The Fourteenth Amendment

So far in this series of posts I’ve discussed the various protections for property in the Constitution and the Bill of Rights, and the Supreme Court’s first important decision touching on property. As I noted in that last post on Barron v. Baltimore, the primary enduring importance of Barron lies in the Court’s holding that the protections found in the Bill of Rights only limit the federal government, and not the states.

This all changed after the Civil War, when the Republican Congress made it a condition for the rebellious states’ reentry into the Union that they assent to certain amendments to the Constitution. These amendments, among other things, abolished slavery, declared that all people born in the United States are citizens (thus overturning the Court’s decision in Dred Scott v. Sanford), and stated that all citizens should equally enjoy the liberties and privileges that citizenship promises. [The full text of these amendments can be found here.] Today we’ll focus on the 14th Amendment, which has been central to the development of constitutional law and practice since its ratification.

Section 1 of the 14th Amendment reads, “All persons born or naturalized in the United States, and subject to the jurisdiction thereof, are citizens of the United States and of the State wherein they reside. No State shall make or enforce any law which shall abridge the privileges or immunities of citizens of the United States; nor shall any State deprive any person of life, liberty, or property, without due process of law; nor deny to any person within its jurisdiction the equal protection of the laws.”

These provisions fundamentally altered the nature of federalism in the United States – especially the Privileges or Immunities Clause, the Due Process Clause, and the Equal Protection Clause. These clauses each asserted in their own way that the federal government would in fact protect the rights, privileges, and immunities of citizens in the United States – even against infringement from States. That is, these clauses seem to suggest that the federal constitution would henceforth protect individuals’ rights to speech, religion, bearing arms, voting, etc. from abuse by state and local governments.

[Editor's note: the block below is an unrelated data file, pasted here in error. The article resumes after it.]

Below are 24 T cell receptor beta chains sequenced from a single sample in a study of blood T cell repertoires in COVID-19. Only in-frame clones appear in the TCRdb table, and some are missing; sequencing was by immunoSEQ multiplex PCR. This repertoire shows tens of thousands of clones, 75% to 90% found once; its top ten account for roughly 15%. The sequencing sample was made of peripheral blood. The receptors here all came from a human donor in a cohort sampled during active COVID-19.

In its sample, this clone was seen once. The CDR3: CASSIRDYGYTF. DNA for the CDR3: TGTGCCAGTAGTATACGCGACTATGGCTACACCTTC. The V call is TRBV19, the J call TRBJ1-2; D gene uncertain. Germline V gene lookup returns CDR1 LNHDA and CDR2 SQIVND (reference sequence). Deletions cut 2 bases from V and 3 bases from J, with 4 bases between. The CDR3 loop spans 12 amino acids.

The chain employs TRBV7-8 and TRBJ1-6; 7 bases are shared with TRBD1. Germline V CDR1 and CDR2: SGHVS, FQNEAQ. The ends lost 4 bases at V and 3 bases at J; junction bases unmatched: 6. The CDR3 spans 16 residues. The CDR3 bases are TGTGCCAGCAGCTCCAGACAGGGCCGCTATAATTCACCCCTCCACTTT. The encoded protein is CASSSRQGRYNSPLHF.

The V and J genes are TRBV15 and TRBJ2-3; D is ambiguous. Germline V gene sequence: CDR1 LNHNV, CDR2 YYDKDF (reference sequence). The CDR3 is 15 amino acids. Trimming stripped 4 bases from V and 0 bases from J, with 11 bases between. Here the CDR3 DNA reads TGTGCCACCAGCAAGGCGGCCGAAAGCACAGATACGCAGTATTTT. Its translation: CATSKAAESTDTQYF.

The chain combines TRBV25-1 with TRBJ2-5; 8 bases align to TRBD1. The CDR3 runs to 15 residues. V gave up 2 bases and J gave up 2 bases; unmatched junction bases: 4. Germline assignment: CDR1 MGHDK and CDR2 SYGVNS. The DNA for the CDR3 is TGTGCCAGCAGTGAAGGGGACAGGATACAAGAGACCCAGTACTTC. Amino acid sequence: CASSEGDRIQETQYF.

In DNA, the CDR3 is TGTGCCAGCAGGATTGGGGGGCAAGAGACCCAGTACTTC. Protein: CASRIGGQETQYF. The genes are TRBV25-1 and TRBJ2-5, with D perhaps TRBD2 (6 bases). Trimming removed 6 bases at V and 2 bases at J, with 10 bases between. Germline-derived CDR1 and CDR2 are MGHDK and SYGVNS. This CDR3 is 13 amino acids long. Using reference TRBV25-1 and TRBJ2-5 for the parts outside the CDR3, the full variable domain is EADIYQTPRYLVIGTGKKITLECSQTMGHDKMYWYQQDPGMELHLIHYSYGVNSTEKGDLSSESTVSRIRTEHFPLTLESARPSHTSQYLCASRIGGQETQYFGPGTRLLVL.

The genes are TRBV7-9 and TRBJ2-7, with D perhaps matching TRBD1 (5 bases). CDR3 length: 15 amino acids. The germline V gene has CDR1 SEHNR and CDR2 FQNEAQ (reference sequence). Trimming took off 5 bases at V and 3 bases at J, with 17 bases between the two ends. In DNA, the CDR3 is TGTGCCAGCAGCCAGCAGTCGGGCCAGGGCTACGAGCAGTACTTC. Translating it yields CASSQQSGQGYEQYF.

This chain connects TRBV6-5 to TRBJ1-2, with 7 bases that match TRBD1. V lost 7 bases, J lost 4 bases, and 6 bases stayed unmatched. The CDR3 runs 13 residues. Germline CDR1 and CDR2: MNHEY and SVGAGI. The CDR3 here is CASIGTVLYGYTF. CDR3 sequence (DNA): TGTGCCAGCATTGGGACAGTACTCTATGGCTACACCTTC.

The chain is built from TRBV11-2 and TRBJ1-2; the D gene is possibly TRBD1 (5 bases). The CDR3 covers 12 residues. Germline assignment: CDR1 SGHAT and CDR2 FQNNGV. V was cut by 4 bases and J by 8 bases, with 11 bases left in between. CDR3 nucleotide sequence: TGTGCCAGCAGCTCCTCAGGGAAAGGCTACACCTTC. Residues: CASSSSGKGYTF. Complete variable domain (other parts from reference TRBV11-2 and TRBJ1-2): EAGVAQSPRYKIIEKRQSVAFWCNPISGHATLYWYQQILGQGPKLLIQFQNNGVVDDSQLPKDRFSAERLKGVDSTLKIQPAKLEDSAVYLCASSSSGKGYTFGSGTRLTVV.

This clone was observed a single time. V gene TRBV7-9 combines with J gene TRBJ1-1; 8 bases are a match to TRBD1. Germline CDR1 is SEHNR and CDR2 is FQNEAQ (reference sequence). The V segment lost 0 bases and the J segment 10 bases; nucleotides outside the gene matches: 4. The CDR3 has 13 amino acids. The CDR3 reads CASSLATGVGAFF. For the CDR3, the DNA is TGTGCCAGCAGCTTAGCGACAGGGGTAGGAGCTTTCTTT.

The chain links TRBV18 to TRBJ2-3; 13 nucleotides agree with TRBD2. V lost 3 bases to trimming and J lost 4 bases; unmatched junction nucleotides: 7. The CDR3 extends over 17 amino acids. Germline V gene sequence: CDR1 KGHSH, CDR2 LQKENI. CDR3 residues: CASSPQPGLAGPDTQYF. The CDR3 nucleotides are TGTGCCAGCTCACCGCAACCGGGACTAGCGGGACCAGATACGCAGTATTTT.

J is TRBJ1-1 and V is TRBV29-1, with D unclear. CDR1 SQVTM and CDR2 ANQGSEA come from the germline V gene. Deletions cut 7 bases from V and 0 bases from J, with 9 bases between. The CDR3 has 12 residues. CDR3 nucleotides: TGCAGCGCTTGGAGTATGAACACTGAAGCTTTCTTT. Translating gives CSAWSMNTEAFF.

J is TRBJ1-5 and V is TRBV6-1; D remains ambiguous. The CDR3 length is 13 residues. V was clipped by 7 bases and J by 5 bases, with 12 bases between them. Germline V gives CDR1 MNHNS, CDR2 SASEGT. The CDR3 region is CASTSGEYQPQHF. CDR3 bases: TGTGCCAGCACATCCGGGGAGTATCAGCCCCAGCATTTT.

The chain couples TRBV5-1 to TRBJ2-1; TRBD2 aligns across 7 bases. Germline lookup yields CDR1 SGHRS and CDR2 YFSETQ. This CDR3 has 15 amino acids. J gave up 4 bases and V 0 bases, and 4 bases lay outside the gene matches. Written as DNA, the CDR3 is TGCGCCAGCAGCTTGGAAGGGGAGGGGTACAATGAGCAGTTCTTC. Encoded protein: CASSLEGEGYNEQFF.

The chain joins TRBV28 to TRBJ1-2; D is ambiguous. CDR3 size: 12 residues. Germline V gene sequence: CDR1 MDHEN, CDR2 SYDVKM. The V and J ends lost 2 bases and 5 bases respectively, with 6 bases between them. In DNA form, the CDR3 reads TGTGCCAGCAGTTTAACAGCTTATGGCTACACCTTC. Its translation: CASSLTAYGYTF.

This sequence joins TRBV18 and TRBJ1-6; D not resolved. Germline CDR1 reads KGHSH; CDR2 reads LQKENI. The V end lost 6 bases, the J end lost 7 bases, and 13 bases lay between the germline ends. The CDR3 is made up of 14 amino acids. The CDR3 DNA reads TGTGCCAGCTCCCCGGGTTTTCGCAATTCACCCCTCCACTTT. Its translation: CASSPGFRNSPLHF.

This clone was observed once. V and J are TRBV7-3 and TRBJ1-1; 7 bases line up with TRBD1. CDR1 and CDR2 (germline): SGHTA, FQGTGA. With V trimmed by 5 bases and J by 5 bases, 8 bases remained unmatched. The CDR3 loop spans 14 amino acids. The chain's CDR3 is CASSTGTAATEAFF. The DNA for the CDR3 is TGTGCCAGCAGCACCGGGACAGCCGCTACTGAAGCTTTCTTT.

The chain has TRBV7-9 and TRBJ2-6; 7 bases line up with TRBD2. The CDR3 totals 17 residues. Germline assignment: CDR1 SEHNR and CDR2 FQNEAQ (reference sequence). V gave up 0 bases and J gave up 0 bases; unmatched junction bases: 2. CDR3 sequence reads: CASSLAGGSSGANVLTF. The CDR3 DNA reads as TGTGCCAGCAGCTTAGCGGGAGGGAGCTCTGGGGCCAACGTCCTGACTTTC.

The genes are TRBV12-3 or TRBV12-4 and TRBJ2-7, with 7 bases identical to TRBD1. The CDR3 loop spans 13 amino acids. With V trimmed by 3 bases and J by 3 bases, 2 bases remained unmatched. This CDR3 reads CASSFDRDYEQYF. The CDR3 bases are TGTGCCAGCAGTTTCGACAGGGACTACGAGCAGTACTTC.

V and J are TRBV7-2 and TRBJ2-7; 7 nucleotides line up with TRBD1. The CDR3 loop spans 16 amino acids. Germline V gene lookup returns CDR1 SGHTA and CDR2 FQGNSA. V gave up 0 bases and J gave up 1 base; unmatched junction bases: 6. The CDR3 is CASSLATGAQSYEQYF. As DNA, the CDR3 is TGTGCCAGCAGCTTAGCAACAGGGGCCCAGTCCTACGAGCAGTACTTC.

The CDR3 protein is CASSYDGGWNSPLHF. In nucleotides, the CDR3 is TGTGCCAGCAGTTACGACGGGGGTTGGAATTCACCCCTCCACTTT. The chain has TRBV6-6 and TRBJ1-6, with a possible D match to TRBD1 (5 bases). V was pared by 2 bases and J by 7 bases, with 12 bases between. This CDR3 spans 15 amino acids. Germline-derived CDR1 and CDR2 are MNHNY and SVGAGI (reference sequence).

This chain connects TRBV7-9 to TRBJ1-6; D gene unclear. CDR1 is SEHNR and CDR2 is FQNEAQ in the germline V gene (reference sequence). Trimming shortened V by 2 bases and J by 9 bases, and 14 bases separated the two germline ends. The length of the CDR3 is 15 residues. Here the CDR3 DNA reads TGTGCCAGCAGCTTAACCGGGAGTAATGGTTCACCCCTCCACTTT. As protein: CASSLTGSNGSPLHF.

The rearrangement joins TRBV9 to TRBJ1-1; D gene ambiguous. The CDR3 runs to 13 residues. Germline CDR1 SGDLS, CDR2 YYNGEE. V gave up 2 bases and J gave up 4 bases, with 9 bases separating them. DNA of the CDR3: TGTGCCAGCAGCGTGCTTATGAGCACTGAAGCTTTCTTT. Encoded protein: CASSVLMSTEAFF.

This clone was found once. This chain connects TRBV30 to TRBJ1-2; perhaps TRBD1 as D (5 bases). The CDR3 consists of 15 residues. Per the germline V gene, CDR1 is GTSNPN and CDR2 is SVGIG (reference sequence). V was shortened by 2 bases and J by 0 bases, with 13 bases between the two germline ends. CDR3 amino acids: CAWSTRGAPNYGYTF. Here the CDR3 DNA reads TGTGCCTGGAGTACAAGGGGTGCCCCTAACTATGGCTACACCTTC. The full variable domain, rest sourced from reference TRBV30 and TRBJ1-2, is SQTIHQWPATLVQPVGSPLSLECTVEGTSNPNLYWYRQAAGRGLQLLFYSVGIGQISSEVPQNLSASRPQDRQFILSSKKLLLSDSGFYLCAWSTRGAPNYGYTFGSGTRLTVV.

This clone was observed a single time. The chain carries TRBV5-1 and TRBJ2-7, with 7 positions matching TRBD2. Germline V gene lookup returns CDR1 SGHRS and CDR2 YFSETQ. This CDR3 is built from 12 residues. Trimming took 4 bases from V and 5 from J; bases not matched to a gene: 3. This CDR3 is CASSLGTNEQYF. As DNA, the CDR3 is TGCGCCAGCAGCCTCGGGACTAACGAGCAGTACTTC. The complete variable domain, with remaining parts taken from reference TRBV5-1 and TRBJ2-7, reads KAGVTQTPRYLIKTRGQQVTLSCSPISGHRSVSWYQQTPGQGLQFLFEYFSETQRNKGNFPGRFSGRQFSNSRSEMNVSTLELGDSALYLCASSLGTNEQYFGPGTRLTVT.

In a series of important Supreme Court decisions in the decades after Reconstruction, including The Slaughterhouse Case, The Civil Rights Cases, and Plessy v. Ferguson, the reach of these Amendments was significantly limited. In these decisions, the Court held that the Privileges and Immunities Clause was basically null (Slaughterhouse), that segregation was admissible under the Equal Protection Clause so long as the separate facilities were “equal” (Plessy), and that racial discrimination by private individuals was beyond the reach of the 14th Amendment (Civil Rights Cases). These decisions have far-reaching implications though they don’t directly touch on our main interests here at DPP (if you’re interested, see the suggested reading below).

What is important here, without going into undue detail, is that 14th Amendment purported to extend significant federal power over states’ ability to infringe on individuals’ rights (especially the rights of newly freed slaves) – but the Supreme Court interpreted these new amendments in such a way as to mostly negate their immediate impact. Still, the 14th Amendment set the stage for the federalism revolution that the first Reconstruction Congress sought to affect. How this affected the law governing property rights will be the subject my next several posts in this series.

Suggested reading:

Ackerman, Bruce. 1998. We the People, Volume II: Transformations. Belknap Press of Harvard University Press.

Amar, Akhil Reed. 1998. The Bill of Rights. Yale University Press.

Ely, James W. 2008. The Guardian of Every Other Right, 3rd ed. Oxford University Press.

Ely, John Hart. 1981. Democracy and Distrust: A Theory of Judicial Review. Harvard University Press.

Foner, Eric. 2002. Reconstruction: America’s Unfinished Revolution, 1863-1877, 3rd edition. Harper Perennial Modern Classics.

Gillman, Howard, Mark A. Graber, and Keith E. Whittington. 2012. American Constitutionalism, Volume I: Structures of Government. Oxford University Press.

McCloskey, Robert G. 1960. The American Supreme Court. University of Chicago Press.

Valelly, Richard M. 2004. The Two Reconstructions: The Struggle for Black Enfranchisement. University of Chicago Press.